Scandal & Common Sense: Priority Lending in the US

The press would have us believe that the government is throwing our taxpayer dollars into scandalous and spurious ventures. News about the Solyndra and Beacon bankruptcies has thrown DOE into the hotseat. The failure of Open Range has thrust USDA and rural broadband programs into view and most recently, HUD is being called to task for throwing hundreds of millions of dollars into affordable housing programs that have never been finished (and in some cases, never even started).

Two important points apply to all three of these “scandals”. First, the overall track record of these government agencies is actually decent. USDA claims total loan guarantee write-offs in the range of 1% and DOE boasts low default numbers as well. HUD doesn’t have good statistics at hand, but it seems likely that total write-offs are a bit higher than in the other two agencies, but reasonable given the overall size of the housing portfolio (not to mention the crisis that has affected this sector in recent years). Given the scope for conflict of interest and limited mandate/budget for supervision and management, these programs do a reasonable job of managing tax-payer resources. The real question is, however, are they achieving the results that were intended through these financing programs?

Which brings me to my second point. Why are these various non-financial government agencies pursuing financial activities in the first place? Isn’t there a fundamental conflict between DOE’s role as a regulator and policy-making organization versus the fiduciary responsibilities of a creditor? Does it make sense that USDA administers rural broadband financing because agriculture happens in rural areas? And how many decades of HUD scandals will it take before the agency begins to collect hard data on what’s working & what isn’t?

Setting aside the muddled question of politics, there is only one answer – US government agencies provide financing for priorities in their sectors because there is no alternative. We don’t have a domestic development bank. If you want to build low-income housing in the third world, you can turn to OPIC. If you want to export your goods and services, you can look to Eximbank for support. Small businesses have access to a variety of programs through the SBA. If, however, you want to finance domestic infrastructure, including infrastructure related to telecommunications, energy, transportation, housing and education, you’re pretty much on your own. Projects with high profit potential can (sometimes) attract commercial financing, although that’s been harder since the global financial crisis. Projects that offer modest financial returns but potentially significant long-term returns to people and planet are stuck between a rock and a hard place. Programs like the DOE loan guarantee program, or the USDA rural broadband guarantee program are meant to fill this gap – which they do, but not necessarily as effectively as possible.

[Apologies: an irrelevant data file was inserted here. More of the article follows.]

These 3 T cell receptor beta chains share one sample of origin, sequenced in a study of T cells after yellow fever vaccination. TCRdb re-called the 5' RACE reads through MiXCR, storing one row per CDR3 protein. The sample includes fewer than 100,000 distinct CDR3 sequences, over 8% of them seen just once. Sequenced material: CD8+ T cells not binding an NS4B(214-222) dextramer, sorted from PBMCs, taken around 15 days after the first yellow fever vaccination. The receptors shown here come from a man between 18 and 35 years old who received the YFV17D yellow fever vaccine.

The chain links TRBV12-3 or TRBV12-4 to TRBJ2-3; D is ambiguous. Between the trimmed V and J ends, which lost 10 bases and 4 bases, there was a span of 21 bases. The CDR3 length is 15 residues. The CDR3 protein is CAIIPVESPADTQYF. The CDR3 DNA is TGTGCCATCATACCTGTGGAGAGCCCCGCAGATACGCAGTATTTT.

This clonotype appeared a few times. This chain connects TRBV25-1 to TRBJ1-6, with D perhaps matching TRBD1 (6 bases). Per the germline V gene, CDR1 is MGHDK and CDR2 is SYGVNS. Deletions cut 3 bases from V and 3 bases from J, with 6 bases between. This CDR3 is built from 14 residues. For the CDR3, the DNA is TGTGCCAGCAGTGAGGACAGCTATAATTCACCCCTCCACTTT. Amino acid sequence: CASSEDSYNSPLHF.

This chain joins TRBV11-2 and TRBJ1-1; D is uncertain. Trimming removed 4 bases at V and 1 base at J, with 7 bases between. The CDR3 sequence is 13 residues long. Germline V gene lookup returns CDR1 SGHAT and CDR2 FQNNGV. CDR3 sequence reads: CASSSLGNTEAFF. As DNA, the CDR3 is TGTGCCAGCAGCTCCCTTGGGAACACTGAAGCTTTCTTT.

Let’s stop pretending that the land of the free and home of the brave is a perfectly developed economy, and let’s stop asking government agencies to be creditors as well as regulators and policy-makers. The US needs a domestic development bank – let’s call it “Home Bank” – that can leverage taxpayer dollars to encourage private financing of quasi public goods. A single financial intermediary that covers energy (especially renewables), housing, telecommunications, infrastructure and perhaps social innovation as well would provide better control and coordination of financing activities. Collecting and analyzing performance data would also be easier, since we’d be looking at metrics on a single portfolio instead of comparing diverse numbers from a range of portfolios scattered across different non-financial actors.

I’ve worked in economic development my entire career, focused on emerging markets. Almost every country I’ve ever worked in had some type of domestic development bank, agency or financing window that centralized access to finance and allocated resources based on appropriate, policy-related criteria. Sure, there’s corruption and waste in many of those countries, but recognizing that something is difficult to do well is no reason not to try at all. The United States of America is an amazing country, but we’re not perfect. Instead of protecting a status quo that’s working only for the 1%, let’s aim higher and look for ways to use our resources more effectively.

We need Home Bank now. Don’t limit it to infrastructure – instead, let’s consider this the domestic equivalent of Eximbank. Any business trying to finance a market-driven policy-mandated outcome (like universal rural broadband access) should be able to turn to a single, well-managed, domestic development finance organization. We encourage and fund this type of activity in other countries through the World Bank, the International Finance Corporation, the Inter-American Development Bank (and other regional development banks) and even through the Millenium Challenge Corporation. Let’s give us much attention to funding progress at home as well.


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